The other half of my Swiss chocolate collection brought back to me from my husband after a stop over in Geneva. The first two reviews were of Villars, another large named, good reputation Swiss chocolate company.
I don't have a grade scale set up for flavored chocolates like this. Each one will get a grade based on what I think it should get.
From the Karger Gazette:
Camille Bloch, the firm’s founder, moved his small enterprise into an empty paper factory in Courtelary in 1935. He had become a chocolate manufacturer in 1929 when, after selling chocolate for Tobler, he bought up machinery from A.W. Lindt in Bern, who were closing down. But rents in Bern were high, and so, with his son Rolf – the future director – in the back seat, he drove up into the countryside looking for new premises. His choice also fell on Courtelary because the Swiss watch industry, which is largely based in the canton Jura, had been strongly hit by the Depression, and many of the region’s inhabitants were out of work. A chocolate factory was a welcome, if not quite usual, source of employment.
In 1935, the firm had a turnover of about CHF 0.5 million. Seventy-five years later, the annual turnover is CHF 50 million (USD 40 million). The company today employs 150 people and annually produces 2700 tonnes of chocolate.
Read more about Camile Bloch from the Karger Gazette here.
Chocolat Mousse Noir 60%
Swiss dark chocolate with a chocolate mousse filling.
100g or 3.5oz.
Ingredients: Cocoa mass, sugar, hazelnuts, vegetable fat, cocoa butter, almonds, soya flour, whole milk powder, low fat cocoa powder (2%), melted butter, skimmed milk powder, soy lecithin, vanilla, vanillin.
Shiny, soft chocolate pod squares filled with what is supposed to be a soft mousse filling. Instead it was dried up and powdery. It as a milky taste at first but the dark chocolate is rich, sweet, and lingers on the palate. Very European with the milky quality.
The mousse filling has hazelnuts and almonds listed in the ingredients, but is no overwhelming in flavor. A beginning pop of hazelnuts, but the dark chocolate quickly covers it.
I like the dark chocolate, even if it is milky and sweeter then what I am used to, but the mousse filling was a real let down being completely dried out. Perhaps if I had this right from the factory it might be a different story. But who knows how long it takes to get powdery. It had an expiration date set for August, 2010. Maybe it leaves the factory that way.
Cognac Noir 60%
Swiss dark chocolate with cognac filling.
100g or 3.5oz
Ingredients: Cocoa mass, sugar, glucose syrup, Cognac (10%), cocoa butter, dextrose, water, soy lecithin, vanilla, vanillin.
The filling was disappointing. It tasted fantastic with rich chocolate and cognac flavors, a little ester-y heat from the cognac too. But the filling was weak as all of the pods were warped and poorly filled up.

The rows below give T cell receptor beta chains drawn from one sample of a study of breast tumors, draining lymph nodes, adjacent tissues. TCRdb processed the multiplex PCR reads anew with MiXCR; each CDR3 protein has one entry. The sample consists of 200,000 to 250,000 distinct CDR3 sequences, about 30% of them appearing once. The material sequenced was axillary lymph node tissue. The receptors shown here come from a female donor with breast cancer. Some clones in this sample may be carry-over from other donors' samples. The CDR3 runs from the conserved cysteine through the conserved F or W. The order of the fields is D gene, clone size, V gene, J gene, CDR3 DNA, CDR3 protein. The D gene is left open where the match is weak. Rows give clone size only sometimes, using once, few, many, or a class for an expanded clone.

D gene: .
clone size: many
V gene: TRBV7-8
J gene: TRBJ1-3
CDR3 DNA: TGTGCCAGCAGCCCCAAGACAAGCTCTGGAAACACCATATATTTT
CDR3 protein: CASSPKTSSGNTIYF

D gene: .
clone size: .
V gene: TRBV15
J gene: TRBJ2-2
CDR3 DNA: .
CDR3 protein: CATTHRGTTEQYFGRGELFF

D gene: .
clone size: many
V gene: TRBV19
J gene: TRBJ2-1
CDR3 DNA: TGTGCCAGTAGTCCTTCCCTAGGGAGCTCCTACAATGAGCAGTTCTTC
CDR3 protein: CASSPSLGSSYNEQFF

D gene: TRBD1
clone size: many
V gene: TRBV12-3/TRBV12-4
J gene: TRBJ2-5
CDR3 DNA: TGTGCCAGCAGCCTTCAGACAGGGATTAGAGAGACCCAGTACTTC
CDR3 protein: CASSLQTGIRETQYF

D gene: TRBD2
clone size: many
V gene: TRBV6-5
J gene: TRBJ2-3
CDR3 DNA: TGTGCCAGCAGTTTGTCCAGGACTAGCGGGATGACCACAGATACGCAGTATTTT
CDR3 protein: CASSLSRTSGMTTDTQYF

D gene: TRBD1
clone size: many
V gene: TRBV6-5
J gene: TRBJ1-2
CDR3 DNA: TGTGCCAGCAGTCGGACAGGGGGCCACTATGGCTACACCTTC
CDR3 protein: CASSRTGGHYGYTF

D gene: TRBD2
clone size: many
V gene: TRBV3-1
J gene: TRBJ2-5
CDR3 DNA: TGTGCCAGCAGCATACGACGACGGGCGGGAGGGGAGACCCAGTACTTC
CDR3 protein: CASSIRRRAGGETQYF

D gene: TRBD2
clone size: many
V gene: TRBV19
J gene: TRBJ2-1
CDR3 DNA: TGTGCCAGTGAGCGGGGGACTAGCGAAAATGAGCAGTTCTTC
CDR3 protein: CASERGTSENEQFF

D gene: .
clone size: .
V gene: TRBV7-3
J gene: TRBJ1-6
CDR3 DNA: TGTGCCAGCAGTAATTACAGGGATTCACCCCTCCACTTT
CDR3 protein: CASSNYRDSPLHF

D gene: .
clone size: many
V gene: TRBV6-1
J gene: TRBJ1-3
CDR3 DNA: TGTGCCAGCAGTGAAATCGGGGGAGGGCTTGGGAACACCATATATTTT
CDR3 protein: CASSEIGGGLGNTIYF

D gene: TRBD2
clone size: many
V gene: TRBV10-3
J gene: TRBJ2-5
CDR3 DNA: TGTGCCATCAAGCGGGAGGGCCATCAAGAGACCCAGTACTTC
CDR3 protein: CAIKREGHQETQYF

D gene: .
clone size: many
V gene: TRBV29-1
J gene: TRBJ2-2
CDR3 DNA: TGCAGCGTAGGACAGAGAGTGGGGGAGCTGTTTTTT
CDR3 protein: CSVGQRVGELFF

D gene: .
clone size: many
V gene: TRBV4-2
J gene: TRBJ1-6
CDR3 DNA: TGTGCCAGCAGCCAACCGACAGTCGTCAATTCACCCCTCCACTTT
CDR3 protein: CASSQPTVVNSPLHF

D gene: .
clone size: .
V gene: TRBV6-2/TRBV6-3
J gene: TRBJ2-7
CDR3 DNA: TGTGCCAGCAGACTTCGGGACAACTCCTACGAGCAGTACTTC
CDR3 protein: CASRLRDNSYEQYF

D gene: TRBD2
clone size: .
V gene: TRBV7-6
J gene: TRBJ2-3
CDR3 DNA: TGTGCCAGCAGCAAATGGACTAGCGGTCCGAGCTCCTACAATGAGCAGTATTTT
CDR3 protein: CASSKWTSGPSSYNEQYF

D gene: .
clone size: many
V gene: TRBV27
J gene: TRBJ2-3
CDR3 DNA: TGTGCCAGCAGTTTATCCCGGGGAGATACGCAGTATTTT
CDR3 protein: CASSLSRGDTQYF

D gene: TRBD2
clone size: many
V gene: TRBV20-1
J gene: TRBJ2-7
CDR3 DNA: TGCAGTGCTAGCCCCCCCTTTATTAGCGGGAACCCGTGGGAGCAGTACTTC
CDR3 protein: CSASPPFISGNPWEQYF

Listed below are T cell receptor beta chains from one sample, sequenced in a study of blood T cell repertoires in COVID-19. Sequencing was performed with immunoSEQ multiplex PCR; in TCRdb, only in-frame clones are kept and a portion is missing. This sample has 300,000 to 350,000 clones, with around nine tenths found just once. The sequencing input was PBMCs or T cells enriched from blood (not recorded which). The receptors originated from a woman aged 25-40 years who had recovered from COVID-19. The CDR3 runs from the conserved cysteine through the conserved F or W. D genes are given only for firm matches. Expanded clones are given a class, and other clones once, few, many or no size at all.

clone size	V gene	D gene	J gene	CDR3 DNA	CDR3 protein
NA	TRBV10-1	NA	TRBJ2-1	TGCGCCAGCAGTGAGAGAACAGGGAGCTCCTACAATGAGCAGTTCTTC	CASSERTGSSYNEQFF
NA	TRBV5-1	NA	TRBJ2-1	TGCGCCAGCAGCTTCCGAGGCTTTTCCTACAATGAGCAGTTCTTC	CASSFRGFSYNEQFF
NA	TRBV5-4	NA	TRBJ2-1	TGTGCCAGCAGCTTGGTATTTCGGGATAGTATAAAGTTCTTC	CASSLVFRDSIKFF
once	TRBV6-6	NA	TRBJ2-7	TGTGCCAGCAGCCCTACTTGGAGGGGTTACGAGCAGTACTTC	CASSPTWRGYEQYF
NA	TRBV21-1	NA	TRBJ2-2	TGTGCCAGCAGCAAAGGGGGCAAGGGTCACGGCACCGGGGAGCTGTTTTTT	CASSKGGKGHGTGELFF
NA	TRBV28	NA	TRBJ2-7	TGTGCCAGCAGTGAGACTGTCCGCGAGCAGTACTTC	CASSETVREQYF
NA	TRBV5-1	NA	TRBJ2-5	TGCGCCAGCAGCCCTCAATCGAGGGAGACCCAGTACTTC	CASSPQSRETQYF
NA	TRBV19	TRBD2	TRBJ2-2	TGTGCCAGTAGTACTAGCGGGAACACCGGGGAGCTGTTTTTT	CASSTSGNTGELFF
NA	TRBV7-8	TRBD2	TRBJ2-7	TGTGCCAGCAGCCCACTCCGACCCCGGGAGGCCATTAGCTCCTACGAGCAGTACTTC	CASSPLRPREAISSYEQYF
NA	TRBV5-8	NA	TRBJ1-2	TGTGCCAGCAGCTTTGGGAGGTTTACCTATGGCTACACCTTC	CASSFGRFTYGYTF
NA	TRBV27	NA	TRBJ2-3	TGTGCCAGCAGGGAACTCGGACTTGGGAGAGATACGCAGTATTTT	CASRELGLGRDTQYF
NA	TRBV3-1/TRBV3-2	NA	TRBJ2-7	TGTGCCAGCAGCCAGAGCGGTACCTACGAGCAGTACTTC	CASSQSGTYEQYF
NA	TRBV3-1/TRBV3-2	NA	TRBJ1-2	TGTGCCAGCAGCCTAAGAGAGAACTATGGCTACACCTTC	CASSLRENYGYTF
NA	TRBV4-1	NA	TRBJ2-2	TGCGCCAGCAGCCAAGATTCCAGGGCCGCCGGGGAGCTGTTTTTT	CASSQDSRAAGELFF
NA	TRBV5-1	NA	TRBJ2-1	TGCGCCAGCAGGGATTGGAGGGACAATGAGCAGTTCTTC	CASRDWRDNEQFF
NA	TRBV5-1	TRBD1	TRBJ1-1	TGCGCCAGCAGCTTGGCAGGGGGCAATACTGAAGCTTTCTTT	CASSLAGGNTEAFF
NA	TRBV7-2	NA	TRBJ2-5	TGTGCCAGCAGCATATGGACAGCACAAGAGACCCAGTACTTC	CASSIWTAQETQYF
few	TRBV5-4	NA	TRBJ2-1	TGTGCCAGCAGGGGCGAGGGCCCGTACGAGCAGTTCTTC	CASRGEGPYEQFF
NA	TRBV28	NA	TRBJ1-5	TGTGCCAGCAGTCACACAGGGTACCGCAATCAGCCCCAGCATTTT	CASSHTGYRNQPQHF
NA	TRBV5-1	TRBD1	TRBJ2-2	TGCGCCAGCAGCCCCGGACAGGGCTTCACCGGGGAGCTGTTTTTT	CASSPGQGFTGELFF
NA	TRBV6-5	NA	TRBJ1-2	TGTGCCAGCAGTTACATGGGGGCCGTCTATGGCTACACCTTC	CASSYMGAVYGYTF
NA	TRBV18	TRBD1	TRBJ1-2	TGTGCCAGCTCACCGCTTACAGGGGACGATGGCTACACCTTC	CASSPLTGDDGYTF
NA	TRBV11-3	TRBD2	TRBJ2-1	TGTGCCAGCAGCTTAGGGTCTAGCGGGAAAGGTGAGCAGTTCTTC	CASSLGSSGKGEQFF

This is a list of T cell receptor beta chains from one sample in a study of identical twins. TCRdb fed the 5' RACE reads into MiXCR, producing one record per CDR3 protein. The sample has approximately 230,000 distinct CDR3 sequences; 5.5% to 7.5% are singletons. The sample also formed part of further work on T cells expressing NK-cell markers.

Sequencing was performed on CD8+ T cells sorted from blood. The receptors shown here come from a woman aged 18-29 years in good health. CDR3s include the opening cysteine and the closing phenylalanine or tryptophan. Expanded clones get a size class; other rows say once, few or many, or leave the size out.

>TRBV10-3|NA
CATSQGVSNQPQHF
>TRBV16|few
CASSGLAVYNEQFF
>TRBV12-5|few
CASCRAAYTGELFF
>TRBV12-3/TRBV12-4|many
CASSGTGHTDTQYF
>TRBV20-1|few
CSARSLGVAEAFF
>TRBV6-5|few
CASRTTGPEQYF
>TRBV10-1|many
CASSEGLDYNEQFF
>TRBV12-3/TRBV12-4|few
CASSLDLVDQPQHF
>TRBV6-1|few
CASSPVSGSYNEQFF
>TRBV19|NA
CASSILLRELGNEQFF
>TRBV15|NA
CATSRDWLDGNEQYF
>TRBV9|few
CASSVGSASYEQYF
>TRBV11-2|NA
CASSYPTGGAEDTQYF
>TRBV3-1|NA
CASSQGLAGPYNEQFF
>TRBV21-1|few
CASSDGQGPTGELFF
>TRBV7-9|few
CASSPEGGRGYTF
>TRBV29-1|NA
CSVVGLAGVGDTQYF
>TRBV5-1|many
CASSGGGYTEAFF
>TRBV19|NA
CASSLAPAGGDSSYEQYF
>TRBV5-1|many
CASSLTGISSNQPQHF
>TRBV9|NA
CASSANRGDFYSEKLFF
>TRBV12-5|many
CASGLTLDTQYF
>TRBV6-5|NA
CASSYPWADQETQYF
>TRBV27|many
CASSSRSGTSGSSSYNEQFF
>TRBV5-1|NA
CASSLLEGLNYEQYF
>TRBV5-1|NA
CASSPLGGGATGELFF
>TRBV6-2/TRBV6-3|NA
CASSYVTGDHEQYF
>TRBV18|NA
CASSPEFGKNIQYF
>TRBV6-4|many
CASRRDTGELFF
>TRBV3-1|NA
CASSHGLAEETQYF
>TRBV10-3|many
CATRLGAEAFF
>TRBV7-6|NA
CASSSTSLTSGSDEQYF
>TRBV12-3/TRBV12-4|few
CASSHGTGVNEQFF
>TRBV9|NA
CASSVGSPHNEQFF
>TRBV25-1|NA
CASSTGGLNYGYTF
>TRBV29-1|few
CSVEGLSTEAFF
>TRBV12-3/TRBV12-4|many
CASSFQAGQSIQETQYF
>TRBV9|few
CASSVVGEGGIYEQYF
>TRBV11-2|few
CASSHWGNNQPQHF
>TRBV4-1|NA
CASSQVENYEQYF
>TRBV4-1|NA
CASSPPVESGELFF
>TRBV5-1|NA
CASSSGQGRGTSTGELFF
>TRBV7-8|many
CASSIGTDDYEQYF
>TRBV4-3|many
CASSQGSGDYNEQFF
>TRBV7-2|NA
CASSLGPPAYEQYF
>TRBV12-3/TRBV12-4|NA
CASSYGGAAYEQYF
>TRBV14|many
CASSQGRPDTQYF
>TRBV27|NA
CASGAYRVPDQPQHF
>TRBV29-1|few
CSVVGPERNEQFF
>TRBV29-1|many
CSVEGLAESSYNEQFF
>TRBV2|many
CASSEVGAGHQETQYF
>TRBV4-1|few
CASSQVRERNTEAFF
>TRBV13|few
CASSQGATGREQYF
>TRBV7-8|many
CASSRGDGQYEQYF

The chocolate also has a very generic quality to it. Not as milky or creamy as the Mousse Noir, but this chocolate doesn't have the milk powders in the ingredients. Even if they had to use syrup to help sustain the liquor center, there should have been enough to have an ample filling. None of the pods were full. Again it makes me wonder, what were these like right from the production line?
Ragusa Noir 60%
Dark Chocolate confectionery with truffle filling and whole hazelnuts.
100g or 3.5oz
Ingredients: Sugar, hazelnuts, cocoa mass, vegetable fat, whole milk powder, low fat cocoa powder, soya flour, cocoa butter, melted butter, soy lecithin, vanilla, vanillin.
Via their website:
Ragusa is the undisputed leader product from the house of Camille Bloch. A bar of the finest chocolate with praline filling and whole hazelnuts. Originally born from an emergency situation – the admixture of hazelnuts came about because of the shortage of raw materials in Switzerland during the Second World War – Ragusa is our supreme, classic product.
People just love Ragusa NOIR. With its unmistakable taste. And with its strong flavour of cocoa (60%) – Ragusa NOIR is manufactured according to the original recipe but contains 20% more cocoa beans than the classic Ragusa.
This is much better than the previous tasted chocolates. It's a kind of gianduja filling, or a hazelnut filling and it has a nice flavor. The filling would be bland without the hazelnuts. However, the actual hazelnuts are skimpy and sparse. They are more for decorating the sides than they are for actual texture in the chocolate.
The texture is soft and creamy and melts fabulously in your mouth. The texture and hazelnuts really save this from being dismal.
One disappointment I have, is all the crap that gets put into mass produced chocolate. Unfortunately Camille Bloch is no different. Powdered milks, and vanilla flavorings. At least as far as these three go, they don't have added chemical emulsifiers aside from soy lecithin. Soy Lecithin runs the risk of being genetically modified, and some people may be allergic, but over all it is a harmless emulsifier.
fancy box packaging, but the product itself just doesn't do this
company any favors. It would be interesting with the sort of history
Camille Bloch, has to taste the old recipes before any chemical
additives were invented.
I have to say that over all, these were not very good chocolates. Poor quality with the fillings, mass produced, generic tastes on the chocolate. Such a shame for a company with a long standing history and reputation. This is chocolate you would send to someone who doesn't know any better about chocolate.